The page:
Then :- Suddenly:-
    We have Eph ch 3 vs 3-7 , Col ch 1 vs 25-28 and Rom ch 11 when Paul claimed (in Eph.) to be privy to God’s thoughts and ideas and claimed he had been given sole rights to open the preaching to the wide world of {“gentiles”} (I dispute this word ) – that Paul could claim the “mystery of Christ ” v. 4 and so be “top apostle” !! (I say sarcastically !)
    Paul gets so much wrong, I do not accept what he claims here either. But it does leave the dilemma of it appearing in the “Bible”.
    Whatever, the state of the world today indicates a COMPLETE FAILURE of the world being ‘won over’ to Christ, which makes me believe Jesus was very correct in Matt ch 15 + John ch 10 v.16.
    Thus I believe Matt ch 28 v 19 directs the apostles to go to the nations to only find the lost Hebrew Israelites who were (still are) scattered over the world. After all, the New Covenant is only for Israel ( Jer ch 31 v 31 ) and Jer. ch ch 30 v 11 tells us that God will put a complete end to the other nations from amongst which God will gather the lost Israelites.
    (Gen ch 12 v 3…a ” blessing to all nations” may be perfectly well explained in another way…and has already come to pass. )
    Please tell me if you disagree with any or all and tell me where I am mistaken …that I may learn also.
    Thank you for your interest.

  6. Joshua Hook December 29, 2018 at 4:30 pm - Reply

    Hi Rodd, thanks for sharing. I probably ascribe to the more traditional Christian interpretation that Jesus broadened the scope of his mission from (1) focused on the Jewish people to (2) all people. I think you see the early church focused on this issue (e.g., the story of Peter and Cornelius in Acts 10, much of Paul’s writing). My sense is that even the apostles who were focused on ministering to the Jewish people (e.g., Peter, James) were supportive of Paul’s ministry to the Gentiles, although there was definitely some disagreement and issues that needed to be worked out over time. That said, much of the expansion of the message of Jesus to the Gentiles is based on Paul’s ministry and writings, so it makes sense that you might disagree with the expansion if you disagree with Paul. I wish I knew more to specifically respond to your points. I’ll forward the link to this post to my pastor and see if he has any additional thoughts.

  7. rodd morgan December 30, 2018 at 8:54 am - Reply

    Hi Joshua,
    I am delighted that you have responded ! Thank you. I have to admit that I hadn’t read your own article :- ‘The woman who changed Jesus’ mind’ before I wrote previously ! Obviously I am now better able to respond to it !! ( Though reading through what I wrote, I wouldn’t change a word.. (other than spell ‘sole’ correctly ) – but merely add to it !!!)
    The life on earth of Jesus is example for us to follow. But we must be aware that the words Jesus spoke were NOT His own ! Best to explain is to read Deut ch 18 vs 15, 18 and 19 ….and that Jesus came into the world that God may be heard. (Emmanuel) At His Baptism, Jesus received the Holy Spirit and throughout His ministry the words He gave to us were His Father’s words – and NOT His own !! ( eg. John ch 14 vs 10 or John ch 17 vs 8 and 14 + many others))
    (So the Canaanite woman would not have changed Jesus’ mind , but God’s mind !!) But God does not change !
    I feel absolutely that we must accept what the Gospel of Jesus tells us !! (2 John v 9 ) The churches generally take the easier route….ie. the path of Paul….which is very different -but it will attract more customers !!!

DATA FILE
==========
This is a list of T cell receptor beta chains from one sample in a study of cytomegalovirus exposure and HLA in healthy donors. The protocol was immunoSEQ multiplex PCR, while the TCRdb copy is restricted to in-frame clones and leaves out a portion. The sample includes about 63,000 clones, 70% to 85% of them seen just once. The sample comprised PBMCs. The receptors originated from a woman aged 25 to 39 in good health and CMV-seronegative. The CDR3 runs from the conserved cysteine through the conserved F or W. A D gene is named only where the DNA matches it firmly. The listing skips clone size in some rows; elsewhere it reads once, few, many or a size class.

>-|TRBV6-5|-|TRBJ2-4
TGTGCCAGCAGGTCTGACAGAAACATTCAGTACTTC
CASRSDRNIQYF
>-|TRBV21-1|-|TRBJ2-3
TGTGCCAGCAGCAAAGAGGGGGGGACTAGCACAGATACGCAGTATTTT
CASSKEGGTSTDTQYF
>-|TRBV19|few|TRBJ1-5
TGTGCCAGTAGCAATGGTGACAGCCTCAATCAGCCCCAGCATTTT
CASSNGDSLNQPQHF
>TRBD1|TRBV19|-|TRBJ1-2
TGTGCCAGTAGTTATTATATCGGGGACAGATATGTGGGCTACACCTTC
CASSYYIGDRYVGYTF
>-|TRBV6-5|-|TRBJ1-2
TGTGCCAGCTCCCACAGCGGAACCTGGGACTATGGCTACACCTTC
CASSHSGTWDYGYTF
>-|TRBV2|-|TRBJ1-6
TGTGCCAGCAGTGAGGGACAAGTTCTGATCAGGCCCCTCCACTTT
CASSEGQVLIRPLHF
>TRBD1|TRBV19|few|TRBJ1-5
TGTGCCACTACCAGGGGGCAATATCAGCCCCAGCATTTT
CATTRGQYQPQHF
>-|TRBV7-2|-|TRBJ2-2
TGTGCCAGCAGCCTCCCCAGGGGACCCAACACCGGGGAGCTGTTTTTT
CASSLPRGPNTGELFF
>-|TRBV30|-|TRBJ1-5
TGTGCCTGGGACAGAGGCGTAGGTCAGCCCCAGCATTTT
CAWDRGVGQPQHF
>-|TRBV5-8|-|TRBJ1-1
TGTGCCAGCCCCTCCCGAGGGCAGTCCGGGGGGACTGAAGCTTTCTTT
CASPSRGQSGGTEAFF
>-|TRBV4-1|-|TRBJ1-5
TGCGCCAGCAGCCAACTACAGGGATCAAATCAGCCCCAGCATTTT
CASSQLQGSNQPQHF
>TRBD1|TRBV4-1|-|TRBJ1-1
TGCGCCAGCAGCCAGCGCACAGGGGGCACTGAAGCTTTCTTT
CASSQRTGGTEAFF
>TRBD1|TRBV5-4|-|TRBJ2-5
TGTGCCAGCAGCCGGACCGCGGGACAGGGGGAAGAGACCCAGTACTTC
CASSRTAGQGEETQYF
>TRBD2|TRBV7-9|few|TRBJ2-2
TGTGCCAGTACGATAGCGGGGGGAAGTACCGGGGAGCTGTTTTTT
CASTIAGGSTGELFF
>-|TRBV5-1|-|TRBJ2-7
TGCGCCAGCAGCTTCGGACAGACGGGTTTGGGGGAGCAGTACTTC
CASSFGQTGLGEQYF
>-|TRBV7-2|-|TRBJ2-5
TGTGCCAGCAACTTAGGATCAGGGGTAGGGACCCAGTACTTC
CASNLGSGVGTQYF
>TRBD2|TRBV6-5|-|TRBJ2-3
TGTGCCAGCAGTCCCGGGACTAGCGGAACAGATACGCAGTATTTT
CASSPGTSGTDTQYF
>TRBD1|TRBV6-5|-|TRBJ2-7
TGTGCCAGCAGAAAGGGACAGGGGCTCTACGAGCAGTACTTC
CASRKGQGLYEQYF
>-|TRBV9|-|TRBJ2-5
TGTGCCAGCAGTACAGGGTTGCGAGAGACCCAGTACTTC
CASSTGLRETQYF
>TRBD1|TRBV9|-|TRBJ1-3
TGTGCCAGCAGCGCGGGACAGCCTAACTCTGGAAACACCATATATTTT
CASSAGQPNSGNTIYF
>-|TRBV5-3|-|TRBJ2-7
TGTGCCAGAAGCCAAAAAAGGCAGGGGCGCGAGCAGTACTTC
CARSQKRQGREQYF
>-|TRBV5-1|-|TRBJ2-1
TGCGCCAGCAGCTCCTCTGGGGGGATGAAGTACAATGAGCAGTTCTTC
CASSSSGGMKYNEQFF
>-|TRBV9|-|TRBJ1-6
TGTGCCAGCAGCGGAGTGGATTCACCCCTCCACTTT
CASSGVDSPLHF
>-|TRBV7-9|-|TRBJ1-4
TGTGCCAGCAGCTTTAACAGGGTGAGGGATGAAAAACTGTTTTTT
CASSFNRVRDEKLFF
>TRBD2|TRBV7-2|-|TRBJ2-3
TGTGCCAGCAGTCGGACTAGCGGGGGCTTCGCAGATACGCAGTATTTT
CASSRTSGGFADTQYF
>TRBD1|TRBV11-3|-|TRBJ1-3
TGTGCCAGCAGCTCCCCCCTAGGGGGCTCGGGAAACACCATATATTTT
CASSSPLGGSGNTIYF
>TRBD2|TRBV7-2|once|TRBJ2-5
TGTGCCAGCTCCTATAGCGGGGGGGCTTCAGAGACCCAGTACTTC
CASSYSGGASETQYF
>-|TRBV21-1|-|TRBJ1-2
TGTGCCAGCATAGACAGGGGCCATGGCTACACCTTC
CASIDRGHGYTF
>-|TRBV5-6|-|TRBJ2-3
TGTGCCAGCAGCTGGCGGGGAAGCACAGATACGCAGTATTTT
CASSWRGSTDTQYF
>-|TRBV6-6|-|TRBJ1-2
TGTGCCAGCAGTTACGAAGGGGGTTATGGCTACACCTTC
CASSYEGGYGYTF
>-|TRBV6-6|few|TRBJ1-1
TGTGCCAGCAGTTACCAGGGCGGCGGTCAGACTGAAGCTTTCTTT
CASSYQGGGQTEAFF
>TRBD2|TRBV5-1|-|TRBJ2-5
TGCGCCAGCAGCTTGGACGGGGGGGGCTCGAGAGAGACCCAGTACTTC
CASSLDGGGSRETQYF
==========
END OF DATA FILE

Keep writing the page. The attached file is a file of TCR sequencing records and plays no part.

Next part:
Regarding the Canaanite woman, what she replies —–[ ie. “Truth Lord, yet the dogs eat the crumbs which fall from the master’s table” — (capital “M” in this case ) is absolutely consistent with Jesus’ comments . He said He has only come for the lost sheep of Israel – (but that others may be gathered up in the process. if, as this woman was, ‘believing and faithful ‘. )
    John ch 3 v 16 sounds like an open invitation to all….but in reality, most will not even want to enter – and for various reasons – which will all boil down to the fact that they do NOT believe -nor want to believe. This is called free-choice…which will perfectly reflect the numbers of names of people which God gives to Jesus to be received. (John ch 6 v 36 and 44 )
    (And the Bible IS inclusive of the people outside Israel – in John ch 10 v 16 -and thus, anyone ‘may ‘ enter. )
    We must understand that God has ALL KNOWLEDGE….and had it at “the beginning”. God does not get surprises !!! Every detail is known by Him beforehand..because all is planned.
    I believe that the ignorance of the churches is responsible for this “desire”, by them, to change -or amend – what we are told in the Bible…by God ! eg Matt ch 15 v 24 !
    Pastors want to be seen as kind and all-inclusive…..but the Bible is sometimes seen as unfair ..because it is misunderstood. If we wish to join, the family of God, then we do so on God’s terms, not our own. (If we doubt God, then we are free NOT to partake. )
    In my opinion, Paul tries to change the does the church…… my opinion, that is against God. I see Paul as a confuser and, as his apostleship is so questionable …..and…. as we are told that Christ is sufficient…… then why not just FOLLOW JESUS as our “ONE MASTER” ?? We don’t need Paul !

    Thank you. rodd

    (((I would prefer to write privately, initially, to explain some sensitive issues and facts about which the churches are so ignorant of eg. who is Israel , who is NOT Israel. This is vital knowledge to understand the Bible ! IF you wish, you have my email and you are most welcome to use it, thank you. ) I would also be pleased to hear your own Pastor’s thoughts on anything we have written between us, thank you. r.

  8. Ismael Andres February 8, 2020 at 1:28 pm - Reply

    I am going to talk about this on my vlog and I will tell people about this site. Thank you. I have been looking for this to provide the biblical basis for compassion and innovation in ministries and services